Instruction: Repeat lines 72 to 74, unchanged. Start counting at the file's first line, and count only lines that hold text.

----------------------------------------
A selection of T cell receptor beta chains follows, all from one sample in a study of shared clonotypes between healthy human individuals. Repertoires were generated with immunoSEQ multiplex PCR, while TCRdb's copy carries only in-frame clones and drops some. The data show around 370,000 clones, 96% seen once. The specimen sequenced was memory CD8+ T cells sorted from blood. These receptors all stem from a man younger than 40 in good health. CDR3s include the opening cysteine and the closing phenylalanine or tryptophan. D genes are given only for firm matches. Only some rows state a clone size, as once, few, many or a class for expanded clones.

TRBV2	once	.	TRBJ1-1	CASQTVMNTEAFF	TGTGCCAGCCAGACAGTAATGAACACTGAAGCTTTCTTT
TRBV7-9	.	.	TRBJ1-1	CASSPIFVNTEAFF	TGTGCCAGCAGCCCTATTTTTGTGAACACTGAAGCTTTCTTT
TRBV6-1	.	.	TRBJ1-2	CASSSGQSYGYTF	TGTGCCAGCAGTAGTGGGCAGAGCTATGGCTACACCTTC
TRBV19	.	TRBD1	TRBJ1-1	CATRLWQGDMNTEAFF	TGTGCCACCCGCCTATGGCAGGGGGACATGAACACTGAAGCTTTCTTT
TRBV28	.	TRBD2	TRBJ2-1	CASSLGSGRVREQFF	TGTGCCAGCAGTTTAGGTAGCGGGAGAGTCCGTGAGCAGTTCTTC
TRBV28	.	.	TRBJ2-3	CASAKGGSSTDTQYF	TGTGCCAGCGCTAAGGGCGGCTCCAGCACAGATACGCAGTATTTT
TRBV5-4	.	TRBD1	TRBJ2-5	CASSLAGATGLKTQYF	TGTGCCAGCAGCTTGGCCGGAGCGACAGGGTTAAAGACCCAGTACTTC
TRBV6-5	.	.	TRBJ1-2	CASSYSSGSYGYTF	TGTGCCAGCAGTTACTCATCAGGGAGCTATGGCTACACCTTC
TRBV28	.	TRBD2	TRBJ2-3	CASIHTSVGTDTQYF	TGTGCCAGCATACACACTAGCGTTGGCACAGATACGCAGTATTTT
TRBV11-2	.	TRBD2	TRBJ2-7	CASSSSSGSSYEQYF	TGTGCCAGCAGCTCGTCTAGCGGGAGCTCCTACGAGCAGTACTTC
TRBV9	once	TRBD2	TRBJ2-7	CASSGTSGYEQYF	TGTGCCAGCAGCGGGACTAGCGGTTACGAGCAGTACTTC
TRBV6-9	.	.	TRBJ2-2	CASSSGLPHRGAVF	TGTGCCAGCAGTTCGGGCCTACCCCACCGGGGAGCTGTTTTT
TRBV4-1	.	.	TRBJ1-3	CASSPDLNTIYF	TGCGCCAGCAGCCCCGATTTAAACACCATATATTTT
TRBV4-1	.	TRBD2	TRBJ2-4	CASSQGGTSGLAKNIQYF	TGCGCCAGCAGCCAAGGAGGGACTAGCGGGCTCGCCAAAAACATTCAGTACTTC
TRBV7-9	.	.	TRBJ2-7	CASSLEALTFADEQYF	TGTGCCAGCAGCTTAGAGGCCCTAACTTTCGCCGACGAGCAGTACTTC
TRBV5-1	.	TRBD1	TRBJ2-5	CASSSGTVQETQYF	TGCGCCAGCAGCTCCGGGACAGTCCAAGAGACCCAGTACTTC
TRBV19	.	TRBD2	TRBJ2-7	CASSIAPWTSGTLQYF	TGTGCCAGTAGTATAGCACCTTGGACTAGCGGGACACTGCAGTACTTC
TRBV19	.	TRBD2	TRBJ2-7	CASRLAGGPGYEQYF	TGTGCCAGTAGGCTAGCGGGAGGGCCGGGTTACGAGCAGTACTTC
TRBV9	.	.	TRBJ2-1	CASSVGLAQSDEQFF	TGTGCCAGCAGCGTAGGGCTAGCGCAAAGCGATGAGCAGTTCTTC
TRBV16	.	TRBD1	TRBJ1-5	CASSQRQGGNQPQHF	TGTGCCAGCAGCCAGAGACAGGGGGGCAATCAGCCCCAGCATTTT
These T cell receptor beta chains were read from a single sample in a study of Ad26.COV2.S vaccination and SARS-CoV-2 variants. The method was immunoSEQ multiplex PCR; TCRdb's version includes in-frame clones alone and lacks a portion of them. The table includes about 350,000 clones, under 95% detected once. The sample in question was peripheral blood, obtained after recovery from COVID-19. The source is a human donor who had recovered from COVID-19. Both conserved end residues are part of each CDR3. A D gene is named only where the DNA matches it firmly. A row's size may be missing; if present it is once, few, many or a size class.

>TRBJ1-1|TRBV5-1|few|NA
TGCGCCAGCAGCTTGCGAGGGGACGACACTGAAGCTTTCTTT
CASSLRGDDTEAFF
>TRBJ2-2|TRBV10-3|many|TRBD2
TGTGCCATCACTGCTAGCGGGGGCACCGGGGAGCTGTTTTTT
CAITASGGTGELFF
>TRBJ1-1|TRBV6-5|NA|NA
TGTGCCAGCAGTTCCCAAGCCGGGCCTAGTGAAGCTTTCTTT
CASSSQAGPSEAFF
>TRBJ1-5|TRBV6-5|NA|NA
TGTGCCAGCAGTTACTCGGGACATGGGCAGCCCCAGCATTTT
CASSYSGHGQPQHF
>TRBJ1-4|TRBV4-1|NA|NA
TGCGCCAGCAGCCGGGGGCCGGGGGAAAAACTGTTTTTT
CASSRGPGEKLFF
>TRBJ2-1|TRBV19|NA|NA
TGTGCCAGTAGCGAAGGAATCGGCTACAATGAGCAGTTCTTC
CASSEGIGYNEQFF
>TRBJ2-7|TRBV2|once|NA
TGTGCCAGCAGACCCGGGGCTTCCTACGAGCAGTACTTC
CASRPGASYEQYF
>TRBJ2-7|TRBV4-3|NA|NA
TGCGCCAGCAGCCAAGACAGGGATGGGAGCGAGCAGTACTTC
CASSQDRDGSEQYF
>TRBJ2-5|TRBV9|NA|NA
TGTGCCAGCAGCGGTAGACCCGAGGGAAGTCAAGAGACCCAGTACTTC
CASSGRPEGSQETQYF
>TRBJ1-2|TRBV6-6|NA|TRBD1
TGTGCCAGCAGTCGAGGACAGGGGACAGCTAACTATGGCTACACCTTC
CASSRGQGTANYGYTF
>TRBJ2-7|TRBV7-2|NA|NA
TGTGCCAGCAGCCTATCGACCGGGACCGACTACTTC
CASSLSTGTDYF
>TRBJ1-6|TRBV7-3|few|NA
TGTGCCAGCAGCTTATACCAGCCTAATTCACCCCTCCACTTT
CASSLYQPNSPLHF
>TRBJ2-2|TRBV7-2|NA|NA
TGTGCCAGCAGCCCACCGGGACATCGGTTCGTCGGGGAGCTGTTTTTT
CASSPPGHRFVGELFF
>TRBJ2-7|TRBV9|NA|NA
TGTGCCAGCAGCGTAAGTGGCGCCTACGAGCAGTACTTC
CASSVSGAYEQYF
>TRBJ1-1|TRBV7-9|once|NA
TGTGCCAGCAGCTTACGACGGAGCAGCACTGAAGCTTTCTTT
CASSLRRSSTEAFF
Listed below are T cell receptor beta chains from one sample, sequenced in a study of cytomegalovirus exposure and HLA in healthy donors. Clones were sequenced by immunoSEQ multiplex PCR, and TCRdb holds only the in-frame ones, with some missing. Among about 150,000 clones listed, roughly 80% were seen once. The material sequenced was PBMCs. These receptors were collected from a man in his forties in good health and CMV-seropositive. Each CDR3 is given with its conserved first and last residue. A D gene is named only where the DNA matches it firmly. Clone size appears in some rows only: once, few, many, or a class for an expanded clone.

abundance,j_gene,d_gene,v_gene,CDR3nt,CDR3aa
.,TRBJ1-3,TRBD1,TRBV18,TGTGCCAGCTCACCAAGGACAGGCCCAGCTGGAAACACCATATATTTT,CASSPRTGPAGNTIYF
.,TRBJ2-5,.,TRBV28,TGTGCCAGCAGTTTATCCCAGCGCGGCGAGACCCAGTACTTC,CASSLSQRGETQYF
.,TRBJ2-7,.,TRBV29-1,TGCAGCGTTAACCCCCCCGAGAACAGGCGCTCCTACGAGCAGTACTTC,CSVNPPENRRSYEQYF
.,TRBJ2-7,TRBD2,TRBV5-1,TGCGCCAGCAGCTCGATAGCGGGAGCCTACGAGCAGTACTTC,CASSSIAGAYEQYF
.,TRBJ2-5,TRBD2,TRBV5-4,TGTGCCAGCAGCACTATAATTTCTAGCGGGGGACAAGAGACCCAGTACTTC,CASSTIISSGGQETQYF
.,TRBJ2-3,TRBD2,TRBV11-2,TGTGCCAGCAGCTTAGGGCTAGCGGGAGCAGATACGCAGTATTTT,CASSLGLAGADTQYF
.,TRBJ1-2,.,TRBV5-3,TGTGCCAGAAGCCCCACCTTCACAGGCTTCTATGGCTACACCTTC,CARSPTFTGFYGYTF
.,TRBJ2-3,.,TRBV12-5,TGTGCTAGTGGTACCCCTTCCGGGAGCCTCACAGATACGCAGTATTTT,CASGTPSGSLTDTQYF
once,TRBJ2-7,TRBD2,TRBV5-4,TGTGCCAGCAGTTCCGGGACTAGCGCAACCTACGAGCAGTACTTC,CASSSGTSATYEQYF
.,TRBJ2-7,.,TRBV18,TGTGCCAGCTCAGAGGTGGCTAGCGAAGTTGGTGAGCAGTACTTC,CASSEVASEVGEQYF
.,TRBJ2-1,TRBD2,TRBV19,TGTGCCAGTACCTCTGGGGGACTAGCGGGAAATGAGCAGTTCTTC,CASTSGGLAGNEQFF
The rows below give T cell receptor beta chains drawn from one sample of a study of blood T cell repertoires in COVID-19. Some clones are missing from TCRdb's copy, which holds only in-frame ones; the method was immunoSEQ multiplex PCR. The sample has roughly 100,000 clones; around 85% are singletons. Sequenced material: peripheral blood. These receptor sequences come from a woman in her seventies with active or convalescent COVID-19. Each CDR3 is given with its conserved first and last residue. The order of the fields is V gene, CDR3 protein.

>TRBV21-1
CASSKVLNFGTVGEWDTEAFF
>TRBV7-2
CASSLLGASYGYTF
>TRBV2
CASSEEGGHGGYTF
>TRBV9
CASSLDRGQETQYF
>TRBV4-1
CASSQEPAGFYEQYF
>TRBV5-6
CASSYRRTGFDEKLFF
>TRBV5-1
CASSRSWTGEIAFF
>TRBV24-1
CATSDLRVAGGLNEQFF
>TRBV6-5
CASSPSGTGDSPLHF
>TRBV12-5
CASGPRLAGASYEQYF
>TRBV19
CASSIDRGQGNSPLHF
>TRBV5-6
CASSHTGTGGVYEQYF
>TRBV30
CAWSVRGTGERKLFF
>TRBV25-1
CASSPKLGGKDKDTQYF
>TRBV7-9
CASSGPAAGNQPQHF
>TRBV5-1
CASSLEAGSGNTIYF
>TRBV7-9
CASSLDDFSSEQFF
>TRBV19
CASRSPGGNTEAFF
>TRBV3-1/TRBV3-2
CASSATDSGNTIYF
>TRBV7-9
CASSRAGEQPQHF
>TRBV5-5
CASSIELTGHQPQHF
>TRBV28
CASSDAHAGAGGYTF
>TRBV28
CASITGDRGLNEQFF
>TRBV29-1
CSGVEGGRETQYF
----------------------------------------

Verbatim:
.,TRBJ2-7,.,TRBV29-1,TGCAGCGTTAACCCCCCCGAGAACAGGCGCTCCTACGAGCAGTACTTC,CSVNPPENRRSYEQYF
.,TRBJ2-7,TRBD2,TRBV5-1,TGCGCCAGCAGCTCGATAGCGGGAGCCTACGAGCAGTACTTC,CASSSIAGAYEQYF
.,TRBJ2-5,TRBD2,TRBV5-4,TGTGCCAGCAGCACTATAATTTCTAGCGGGGGACAAGAGACCCAGTACTTC,CASSTIISSGGQETQYF